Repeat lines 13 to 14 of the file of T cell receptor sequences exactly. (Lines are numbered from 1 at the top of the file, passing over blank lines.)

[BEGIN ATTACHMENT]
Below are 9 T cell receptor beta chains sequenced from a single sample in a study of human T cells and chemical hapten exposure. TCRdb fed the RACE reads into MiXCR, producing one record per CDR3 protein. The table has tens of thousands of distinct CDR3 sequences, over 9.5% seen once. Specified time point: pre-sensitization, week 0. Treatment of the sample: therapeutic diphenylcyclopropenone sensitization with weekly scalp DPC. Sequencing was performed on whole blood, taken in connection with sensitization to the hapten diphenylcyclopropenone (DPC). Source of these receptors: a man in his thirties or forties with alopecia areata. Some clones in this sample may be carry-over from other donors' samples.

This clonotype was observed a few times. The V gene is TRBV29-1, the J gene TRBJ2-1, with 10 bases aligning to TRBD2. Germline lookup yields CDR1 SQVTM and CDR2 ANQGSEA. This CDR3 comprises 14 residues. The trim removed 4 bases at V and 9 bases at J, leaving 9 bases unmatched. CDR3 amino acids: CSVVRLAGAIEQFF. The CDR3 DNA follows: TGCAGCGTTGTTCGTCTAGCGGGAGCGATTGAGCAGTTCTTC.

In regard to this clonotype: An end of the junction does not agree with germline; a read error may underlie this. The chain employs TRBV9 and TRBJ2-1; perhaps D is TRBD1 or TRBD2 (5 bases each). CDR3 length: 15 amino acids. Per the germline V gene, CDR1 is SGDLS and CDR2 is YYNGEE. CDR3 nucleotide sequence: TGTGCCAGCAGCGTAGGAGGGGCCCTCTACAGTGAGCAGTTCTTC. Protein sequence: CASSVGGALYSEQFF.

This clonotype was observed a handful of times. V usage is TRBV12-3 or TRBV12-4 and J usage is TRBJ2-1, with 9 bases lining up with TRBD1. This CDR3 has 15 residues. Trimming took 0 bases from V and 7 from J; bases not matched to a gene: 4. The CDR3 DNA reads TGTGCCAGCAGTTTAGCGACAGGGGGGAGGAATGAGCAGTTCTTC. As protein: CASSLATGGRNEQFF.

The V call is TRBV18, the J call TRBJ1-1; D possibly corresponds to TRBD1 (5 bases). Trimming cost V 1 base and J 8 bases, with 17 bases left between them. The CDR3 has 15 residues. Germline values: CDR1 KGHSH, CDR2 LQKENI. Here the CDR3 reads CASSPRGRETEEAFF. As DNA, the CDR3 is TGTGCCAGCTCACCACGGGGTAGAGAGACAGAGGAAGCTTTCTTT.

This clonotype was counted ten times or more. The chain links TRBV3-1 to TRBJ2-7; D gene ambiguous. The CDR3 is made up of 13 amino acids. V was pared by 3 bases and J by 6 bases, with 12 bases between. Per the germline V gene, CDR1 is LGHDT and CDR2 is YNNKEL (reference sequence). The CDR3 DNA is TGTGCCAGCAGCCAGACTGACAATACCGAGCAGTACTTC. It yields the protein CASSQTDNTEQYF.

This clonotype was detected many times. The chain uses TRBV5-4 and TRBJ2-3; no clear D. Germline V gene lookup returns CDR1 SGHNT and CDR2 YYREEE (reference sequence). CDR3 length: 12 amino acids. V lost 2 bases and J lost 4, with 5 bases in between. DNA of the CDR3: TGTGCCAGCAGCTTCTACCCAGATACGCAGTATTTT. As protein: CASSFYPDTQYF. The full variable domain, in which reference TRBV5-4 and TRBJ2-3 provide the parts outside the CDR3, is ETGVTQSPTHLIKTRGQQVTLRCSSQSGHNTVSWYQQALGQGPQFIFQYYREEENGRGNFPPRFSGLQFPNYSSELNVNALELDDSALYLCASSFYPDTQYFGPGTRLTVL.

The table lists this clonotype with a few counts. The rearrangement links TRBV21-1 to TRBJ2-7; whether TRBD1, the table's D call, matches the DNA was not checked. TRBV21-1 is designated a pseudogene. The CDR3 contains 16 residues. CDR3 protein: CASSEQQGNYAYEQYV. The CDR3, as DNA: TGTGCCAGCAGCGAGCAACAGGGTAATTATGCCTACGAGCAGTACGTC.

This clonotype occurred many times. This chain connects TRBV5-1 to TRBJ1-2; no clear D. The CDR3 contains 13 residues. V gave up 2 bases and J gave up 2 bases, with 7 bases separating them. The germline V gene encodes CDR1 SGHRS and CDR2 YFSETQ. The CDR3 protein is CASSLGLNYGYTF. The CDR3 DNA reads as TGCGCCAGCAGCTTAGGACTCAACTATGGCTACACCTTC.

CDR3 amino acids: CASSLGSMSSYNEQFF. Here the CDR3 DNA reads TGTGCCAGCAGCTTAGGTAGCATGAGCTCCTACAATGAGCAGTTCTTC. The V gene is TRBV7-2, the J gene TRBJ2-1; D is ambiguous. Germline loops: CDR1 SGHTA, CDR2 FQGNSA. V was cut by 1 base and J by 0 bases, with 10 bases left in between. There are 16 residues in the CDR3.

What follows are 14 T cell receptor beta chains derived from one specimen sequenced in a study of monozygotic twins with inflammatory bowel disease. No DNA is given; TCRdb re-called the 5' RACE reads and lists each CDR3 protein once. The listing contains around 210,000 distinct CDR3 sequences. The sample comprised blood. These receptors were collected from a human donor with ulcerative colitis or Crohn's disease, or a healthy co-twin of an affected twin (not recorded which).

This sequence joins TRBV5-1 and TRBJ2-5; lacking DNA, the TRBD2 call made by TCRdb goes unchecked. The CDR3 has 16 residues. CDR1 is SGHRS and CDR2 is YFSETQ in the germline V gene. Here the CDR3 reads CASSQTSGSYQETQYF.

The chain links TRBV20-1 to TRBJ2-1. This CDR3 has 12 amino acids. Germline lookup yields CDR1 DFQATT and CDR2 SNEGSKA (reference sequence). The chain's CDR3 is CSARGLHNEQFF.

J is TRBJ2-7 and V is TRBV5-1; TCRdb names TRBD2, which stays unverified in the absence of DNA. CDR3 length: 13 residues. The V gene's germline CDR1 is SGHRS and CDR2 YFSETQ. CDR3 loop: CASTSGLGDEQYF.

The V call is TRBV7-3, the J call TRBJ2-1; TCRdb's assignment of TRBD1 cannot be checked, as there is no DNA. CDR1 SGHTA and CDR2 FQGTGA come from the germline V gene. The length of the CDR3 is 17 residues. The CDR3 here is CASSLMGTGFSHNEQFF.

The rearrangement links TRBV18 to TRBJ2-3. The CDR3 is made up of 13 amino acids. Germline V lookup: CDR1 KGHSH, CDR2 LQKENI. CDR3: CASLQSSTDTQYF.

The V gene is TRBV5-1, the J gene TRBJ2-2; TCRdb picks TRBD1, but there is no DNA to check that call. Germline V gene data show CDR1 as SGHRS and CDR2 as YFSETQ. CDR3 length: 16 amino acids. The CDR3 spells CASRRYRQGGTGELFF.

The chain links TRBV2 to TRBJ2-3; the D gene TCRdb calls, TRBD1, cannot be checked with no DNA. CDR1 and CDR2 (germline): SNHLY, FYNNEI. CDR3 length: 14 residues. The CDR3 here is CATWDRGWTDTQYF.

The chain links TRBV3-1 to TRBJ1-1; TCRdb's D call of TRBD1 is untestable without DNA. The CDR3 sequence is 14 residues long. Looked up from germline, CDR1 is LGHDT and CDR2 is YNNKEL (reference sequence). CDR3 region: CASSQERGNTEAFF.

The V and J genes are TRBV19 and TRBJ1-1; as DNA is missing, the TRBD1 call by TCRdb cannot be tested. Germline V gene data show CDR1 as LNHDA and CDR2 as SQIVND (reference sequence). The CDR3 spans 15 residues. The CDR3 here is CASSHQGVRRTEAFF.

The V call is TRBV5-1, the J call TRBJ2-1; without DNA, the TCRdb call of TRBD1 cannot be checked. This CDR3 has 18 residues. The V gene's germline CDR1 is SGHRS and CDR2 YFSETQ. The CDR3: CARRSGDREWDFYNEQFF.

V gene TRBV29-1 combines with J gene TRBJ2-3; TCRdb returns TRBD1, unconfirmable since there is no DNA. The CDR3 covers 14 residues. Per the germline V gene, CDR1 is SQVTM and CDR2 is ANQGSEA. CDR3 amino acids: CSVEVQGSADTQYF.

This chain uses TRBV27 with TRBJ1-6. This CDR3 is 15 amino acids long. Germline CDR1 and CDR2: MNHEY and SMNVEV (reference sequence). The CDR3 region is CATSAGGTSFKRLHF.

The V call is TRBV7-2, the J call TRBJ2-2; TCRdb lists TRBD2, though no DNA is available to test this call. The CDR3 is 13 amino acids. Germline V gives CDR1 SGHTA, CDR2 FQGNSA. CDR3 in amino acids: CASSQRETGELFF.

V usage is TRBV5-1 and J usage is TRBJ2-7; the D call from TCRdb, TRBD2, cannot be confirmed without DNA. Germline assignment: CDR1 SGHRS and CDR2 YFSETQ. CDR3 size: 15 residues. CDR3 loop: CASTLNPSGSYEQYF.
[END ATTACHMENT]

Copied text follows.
The chain links TRBV20-1 to TRBJ2-1. This CDR3 has 12 amino acids. Germline lookup yields CDR1 DFQATT and CDR2 SNEGSKA (reference sequence). The chain's CDR3 is CSARGLHNEQFF.

J is TRBJ2-7 and V is TRBV5-1; TCRdb names TRBD2, which stays unverified in the absence of DNA. CDR3 length: 13 residues. The V gene's germline CDR1 is SGHRS and CDR2 YFSETQ. CDR3 loop: CASTSGLGDEQYF.